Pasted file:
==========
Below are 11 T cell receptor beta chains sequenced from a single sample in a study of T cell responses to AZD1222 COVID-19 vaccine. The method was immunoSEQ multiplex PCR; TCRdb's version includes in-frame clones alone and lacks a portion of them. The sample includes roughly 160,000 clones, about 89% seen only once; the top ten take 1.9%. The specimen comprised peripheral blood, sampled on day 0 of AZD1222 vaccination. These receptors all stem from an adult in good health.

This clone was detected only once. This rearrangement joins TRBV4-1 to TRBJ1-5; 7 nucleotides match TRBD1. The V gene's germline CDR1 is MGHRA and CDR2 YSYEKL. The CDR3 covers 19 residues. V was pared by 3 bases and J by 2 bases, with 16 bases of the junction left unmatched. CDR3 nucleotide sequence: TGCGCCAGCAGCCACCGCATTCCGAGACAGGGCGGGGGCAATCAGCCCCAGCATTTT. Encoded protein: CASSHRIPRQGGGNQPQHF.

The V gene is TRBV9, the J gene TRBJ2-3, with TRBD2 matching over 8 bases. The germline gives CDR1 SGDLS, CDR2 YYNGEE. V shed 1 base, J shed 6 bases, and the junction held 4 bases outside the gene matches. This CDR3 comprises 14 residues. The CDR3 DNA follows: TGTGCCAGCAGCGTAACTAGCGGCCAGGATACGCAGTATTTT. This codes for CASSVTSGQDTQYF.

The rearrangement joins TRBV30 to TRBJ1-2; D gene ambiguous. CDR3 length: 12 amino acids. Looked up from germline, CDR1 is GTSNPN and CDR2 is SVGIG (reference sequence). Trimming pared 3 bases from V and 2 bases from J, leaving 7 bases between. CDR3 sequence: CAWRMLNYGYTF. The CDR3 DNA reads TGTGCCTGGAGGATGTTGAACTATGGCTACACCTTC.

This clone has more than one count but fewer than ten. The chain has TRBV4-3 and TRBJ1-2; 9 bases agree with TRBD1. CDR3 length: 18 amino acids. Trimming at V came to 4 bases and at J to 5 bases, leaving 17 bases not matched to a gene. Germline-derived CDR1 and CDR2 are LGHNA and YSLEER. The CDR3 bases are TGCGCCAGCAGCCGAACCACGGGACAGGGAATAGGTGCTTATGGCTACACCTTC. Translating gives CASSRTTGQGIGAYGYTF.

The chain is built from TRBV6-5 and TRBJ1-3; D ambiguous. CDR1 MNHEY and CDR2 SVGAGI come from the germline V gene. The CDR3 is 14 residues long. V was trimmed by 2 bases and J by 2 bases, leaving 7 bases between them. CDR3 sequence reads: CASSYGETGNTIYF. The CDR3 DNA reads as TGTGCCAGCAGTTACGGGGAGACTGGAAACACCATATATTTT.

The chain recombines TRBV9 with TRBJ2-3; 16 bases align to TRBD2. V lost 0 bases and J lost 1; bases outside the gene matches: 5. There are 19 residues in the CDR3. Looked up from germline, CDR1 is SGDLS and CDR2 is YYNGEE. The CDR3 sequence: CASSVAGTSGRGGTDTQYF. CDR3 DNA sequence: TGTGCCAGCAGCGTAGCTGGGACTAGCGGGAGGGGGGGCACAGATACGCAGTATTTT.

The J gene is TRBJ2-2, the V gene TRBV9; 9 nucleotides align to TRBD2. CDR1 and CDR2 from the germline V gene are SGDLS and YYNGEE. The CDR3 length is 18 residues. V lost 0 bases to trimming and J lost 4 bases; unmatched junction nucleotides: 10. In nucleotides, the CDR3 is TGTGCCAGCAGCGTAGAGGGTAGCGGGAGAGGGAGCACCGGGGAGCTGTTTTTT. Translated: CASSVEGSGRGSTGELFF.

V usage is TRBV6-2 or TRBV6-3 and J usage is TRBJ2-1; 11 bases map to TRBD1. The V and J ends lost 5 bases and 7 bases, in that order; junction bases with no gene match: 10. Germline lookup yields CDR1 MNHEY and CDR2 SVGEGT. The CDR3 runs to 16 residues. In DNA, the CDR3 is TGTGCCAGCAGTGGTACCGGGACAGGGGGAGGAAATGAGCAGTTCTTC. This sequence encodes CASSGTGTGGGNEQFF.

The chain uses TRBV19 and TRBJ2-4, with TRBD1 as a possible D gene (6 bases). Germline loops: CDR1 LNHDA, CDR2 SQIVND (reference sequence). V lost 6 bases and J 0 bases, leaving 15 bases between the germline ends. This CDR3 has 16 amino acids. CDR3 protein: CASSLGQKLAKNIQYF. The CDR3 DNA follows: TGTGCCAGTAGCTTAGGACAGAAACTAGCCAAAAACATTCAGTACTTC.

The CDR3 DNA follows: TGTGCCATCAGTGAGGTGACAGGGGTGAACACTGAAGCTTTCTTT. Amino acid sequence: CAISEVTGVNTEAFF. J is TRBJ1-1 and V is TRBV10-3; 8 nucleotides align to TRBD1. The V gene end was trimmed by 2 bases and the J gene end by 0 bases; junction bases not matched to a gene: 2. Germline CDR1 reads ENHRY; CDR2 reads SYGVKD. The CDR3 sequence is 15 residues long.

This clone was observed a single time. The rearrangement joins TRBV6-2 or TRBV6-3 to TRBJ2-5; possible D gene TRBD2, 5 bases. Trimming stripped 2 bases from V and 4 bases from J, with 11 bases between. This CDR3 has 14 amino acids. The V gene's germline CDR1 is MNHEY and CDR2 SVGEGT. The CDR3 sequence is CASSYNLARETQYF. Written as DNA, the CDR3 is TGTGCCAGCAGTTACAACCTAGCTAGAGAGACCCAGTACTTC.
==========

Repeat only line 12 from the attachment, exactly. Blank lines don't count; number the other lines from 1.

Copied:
This clone was observed a single time. The rearrangement joins TRBV6-2 or TRBV6-3 to TRBJ2-5; possible D gene TRBD2, 5 bases. Trimming stripped 2 bases from V and 4 bases from J, with 11 bases between. This CDR3 has 14 amino acids. The V gene's germline CDR1 is MNHEY and CDR2 SVGEGT. The CDR3 sequence is CASSYNLARETQYF. Written as DNA, the CDR3 is TGTGCCAGCAGTTACAACCTAGCTAGAGAGACCCAGTACTTC.